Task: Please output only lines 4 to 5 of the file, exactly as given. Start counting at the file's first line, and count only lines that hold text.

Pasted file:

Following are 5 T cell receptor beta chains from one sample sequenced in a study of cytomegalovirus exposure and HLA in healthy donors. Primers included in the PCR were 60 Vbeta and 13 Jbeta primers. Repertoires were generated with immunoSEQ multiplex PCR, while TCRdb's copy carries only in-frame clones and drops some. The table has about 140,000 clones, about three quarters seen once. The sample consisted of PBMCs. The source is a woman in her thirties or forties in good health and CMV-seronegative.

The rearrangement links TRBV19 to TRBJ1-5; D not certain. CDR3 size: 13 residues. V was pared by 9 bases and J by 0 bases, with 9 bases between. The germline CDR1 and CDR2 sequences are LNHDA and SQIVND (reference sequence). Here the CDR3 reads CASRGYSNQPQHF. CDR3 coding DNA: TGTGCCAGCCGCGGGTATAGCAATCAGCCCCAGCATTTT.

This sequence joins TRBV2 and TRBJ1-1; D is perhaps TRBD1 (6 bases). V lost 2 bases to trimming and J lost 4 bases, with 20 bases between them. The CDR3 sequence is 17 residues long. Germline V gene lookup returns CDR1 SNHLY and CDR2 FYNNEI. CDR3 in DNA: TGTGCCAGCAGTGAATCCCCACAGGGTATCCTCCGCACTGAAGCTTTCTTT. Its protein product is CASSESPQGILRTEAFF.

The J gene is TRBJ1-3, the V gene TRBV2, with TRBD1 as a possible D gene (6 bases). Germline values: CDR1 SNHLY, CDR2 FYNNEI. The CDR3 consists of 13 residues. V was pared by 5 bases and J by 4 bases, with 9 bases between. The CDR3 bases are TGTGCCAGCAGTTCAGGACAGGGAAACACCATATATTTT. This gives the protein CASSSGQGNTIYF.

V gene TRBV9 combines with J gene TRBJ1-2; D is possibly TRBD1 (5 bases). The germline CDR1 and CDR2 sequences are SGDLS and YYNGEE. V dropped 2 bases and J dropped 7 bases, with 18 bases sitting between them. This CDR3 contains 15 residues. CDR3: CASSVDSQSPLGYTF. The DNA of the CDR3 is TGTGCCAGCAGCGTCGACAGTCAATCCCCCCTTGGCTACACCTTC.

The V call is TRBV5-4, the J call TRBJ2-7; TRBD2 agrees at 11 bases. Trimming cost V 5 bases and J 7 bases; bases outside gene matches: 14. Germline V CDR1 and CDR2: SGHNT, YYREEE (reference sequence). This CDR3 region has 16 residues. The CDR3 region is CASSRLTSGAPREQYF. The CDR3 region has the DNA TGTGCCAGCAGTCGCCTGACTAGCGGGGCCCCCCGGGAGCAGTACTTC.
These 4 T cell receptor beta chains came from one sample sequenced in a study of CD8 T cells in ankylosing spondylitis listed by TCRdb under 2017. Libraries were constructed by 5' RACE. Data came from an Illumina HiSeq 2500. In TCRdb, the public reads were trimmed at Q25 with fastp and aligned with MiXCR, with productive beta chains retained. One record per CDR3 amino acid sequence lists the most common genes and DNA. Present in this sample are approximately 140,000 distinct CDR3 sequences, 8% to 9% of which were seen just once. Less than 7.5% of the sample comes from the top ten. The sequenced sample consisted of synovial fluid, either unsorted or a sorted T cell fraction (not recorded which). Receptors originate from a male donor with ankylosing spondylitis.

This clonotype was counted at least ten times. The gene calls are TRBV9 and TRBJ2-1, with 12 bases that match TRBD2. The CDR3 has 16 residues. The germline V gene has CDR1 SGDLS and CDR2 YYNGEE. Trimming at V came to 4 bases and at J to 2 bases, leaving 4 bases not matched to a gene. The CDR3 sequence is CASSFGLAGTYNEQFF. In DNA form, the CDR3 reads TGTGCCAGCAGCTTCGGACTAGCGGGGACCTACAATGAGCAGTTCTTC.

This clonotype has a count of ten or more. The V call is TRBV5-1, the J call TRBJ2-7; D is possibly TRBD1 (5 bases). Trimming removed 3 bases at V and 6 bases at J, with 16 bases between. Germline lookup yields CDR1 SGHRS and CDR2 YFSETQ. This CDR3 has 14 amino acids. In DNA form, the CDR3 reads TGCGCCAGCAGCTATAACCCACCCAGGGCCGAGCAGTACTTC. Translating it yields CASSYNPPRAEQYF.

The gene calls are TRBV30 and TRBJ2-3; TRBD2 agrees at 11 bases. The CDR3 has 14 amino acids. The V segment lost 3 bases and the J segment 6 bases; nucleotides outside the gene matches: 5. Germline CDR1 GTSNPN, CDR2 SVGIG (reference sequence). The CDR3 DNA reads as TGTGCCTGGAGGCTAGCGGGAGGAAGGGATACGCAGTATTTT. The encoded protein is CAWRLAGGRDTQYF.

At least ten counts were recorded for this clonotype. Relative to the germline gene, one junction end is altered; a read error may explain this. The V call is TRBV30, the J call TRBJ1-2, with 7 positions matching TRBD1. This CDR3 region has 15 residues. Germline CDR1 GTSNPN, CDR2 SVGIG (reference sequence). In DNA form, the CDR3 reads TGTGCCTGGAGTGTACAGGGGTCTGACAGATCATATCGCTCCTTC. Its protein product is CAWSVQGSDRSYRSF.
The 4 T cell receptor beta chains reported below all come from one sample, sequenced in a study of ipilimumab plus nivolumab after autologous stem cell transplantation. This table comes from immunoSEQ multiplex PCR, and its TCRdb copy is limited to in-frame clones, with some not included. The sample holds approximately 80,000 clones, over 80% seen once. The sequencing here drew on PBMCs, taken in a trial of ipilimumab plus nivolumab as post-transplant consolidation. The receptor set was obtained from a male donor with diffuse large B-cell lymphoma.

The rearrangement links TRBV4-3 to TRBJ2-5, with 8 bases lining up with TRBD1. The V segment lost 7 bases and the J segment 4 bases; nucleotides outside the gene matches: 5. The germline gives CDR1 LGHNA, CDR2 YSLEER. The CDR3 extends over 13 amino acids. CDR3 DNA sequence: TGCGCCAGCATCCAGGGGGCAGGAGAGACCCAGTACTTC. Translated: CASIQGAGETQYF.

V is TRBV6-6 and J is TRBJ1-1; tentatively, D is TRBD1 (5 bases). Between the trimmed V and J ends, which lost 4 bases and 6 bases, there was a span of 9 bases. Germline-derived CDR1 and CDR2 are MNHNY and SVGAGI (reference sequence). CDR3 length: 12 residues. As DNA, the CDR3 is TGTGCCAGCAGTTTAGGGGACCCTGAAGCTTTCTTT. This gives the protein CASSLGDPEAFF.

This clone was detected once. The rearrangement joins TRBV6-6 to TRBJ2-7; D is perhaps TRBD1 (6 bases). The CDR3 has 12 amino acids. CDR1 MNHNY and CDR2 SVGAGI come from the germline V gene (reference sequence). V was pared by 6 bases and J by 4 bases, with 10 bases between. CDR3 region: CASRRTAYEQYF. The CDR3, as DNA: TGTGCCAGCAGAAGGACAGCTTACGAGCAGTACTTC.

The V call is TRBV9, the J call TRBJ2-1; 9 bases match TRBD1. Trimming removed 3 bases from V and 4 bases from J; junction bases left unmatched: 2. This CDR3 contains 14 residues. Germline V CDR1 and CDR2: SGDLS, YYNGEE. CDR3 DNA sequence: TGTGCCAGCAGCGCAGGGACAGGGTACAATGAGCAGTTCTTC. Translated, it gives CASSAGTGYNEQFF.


The J gene is TRBJ1-3, the V gene TRBV2, with TRBD1 as a possible D gene (6 bases). Germline values: CDR1 SNHLY, CDR2 FYNNEI. The CDR3 consists of 13 residues. V was pared by 5 bases and J by 4 bases, with 9 bases between. The CDR3 bases are TGTGCCAGCAGTTCAGGACAGGGAAACACCATATATTTT. This gives the protein CASSSGQGNTIYF.

V gene TRBV9 combines with J gene TRBJ1-2; D is possibly TRBD1 (5 bases). The germline CDR1 and CDR2 sequences are SGDLS and YYNGEE. V dropped 2 bases and J dropped 7 bases, with 18 bases sitting between them. This CDR3 contains 15 residues. CDR3: CASSVDSQSPLGYTF. The DNA of the CDR3 is TGTGCCAGCAGCGTCGACAGTCAATCCCCCCTTGGCTACACCTTC.